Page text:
Charlie Brown Grew Up

​Review of Dog Sees God at UW UTS by Kelsey G.

If you ever wondered what happened when Charlie Brown got to high school, then you have to see Dog Sees God. The characters go by different names and love interests have been moved around, but it is easy to make the connections. That said, Dog Sees God goes down a completely different path than any Charlie Brown shows you have ever seen.

The play starts with CB dealing with the death of his dog, a beagle, which had to be put down because of rabies. After this loss he begins to ask his friends whether they believe in an afterlife, but none of them give satisfactory answers. His sister changes her personality every week, his friend Van is following the ways of Buddha, his ex-girlfriend (who is also Van’s sister) is in the mental ward for setting a girl’s hair on fire, his friend Matt is obsessed with sex and bullying Beethoven every chance he gets, and his friends Tricia and Marcy are too drunk to think straight. One day he finds himself in the music room, where Beethoven spends his lunch practicing piano because he cannot eat lunch in the lunchroom without being called gay, and after talking with Beethoven begins to think differently about his life and all he has ever done.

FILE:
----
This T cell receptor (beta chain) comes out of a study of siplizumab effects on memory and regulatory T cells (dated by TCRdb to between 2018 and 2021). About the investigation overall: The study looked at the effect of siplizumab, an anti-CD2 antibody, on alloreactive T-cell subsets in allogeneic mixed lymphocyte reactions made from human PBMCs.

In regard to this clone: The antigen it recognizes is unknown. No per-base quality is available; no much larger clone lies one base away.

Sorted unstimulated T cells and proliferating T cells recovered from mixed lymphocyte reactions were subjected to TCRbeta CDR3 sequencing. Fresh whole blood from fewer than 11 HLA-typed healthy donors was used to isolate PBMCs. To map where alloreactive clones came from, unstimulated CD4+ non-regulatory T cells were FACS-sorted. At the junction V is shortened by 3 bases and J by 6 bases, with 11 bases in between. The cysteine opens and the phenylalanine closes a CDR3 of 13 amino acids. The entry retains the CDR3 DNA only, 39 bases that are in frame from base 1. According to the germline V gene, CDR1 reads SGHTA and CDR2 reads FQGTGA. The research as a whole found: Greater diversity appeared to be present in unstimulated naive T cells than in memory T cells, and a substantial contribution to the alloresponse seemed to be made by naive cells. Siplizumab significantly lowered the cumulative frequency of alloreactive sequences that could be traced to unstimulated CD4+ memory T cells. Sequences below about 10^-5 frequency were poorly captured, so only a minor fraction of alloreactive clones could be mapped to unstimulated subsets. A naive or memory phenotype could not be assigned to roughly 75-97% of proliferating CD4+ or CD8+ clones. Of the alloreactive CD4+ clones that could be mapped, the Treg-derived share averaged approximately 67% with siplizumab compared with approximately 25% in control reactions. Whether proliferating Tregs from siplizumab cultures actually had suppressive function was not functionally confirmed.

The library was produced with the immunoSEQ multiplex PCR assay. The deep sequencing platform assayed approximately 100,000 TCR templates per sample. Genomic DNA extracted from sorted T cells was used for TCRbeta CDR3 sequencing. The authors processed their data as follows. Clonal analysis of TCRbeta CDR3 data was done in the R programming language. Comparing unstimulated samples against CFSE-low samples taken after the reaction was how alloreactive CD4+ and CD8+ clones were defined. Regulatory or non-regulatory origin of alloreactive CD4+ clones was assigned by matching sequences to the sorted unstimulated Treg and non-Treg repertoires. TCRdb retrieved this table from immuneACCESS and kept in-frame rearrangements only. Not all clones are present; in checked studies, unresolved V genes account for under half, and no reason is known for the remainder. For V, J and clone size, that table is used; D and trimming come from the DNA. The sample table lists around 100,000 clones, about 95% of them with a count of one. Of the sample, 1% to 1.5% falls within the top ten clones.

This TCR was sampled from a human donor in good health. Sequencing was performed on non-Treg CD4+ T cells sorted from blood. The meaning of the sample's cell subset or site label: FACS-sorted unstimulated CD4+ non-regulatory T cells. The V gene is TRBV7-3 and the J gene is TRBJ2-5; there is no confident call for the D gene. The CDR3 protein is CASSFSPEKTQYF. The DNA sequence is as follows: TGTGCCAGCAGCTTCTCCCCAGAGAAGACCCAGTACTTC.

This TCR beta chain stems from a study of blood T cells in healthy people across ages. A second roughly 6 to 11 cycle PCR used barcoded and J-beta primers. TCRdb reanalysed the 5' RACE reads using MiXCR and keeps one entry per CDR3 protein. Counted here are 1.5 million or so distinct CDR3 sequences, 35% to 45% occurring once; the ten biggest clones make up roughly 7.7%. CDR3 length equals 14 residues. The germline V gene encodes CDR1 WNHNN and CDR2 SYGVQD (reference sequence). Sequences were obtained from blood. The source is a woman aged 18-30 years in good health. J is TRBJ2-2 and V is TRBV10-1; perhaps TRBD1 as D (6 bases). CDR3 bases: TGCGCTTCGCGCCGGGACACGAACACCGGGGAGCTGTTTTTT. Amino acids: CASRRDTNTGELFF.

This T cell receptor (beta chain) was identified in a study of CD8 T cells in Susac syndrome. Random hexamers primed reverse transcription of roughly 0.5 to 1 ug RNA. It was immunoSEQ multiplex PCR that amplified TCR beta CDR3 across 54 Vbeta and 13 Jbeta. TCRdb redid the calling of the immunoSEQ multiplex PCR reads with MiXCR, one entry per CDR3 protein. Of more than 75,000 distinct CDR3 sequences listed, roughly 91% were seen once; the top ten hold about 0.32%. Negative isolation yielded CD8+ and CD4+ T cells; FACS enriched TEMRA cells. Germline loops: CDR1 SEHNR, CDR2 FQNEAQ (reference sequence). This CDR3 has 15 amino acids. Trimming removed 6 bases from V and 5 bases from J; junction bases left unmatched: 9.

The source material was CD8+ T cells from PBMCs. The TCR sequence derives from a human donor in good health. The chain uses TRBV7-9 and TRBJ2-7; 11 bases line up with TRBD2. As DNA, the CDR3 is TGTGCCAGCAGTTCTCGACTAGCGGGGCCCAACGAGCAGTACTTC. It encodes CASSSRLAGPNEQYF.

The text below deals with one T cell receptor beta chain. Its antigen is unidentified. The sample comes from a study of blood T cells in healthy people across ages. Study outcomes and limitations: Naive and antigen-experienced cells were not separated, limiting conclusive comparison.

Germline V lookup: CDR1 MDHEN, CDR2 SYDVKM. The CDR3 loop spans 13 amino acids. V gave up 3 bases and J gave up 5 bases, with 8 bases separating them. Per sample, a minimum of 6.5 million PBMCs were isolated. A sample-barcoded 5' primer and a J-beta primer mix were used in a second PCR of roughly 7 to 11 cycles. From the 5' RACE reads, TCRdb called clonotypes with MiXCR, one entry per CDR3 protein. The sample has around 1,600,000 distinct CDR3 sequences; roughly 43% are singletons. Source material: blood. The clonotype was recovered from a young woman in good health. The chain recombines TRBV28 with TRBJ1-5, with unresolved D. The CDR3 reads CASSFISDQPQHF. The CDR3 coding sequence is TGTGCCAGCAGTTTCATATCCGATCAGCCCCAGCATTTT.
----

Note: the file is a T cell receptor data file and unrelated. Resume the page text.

Dog Sees God is not for someone who wants a comedy. There are a few comical lines, like “May you always find peace and moistness,” and some hilarious dance scenes. However, there is violence, bullying, tears, and death. That said, this play is incredibly powerful and has so many levels people can connect with. The actors did such an amazing job conveying emotion and bringing the play to life that I almost cried. This play revolves around so many issues that are part of growing up and being a teenager that anyone who sees the play can relate to the characters, especially those in TeenTix.

From being bullied for being gay to always being predictable and “normal” this play has it all.

I have seen countless plays – many done by professionals – and I have never watched a play that moved me as much as this one. I am still thinking about it and would go again if I got the chance. If you want a play that you can connect with and that will make you think, feel, possibly cry, and yet give you a great feeling at the same time then you have to see Dog Sees God.

Dog Sees God
UW Undergraduate Theater Society
May 29 - June 8

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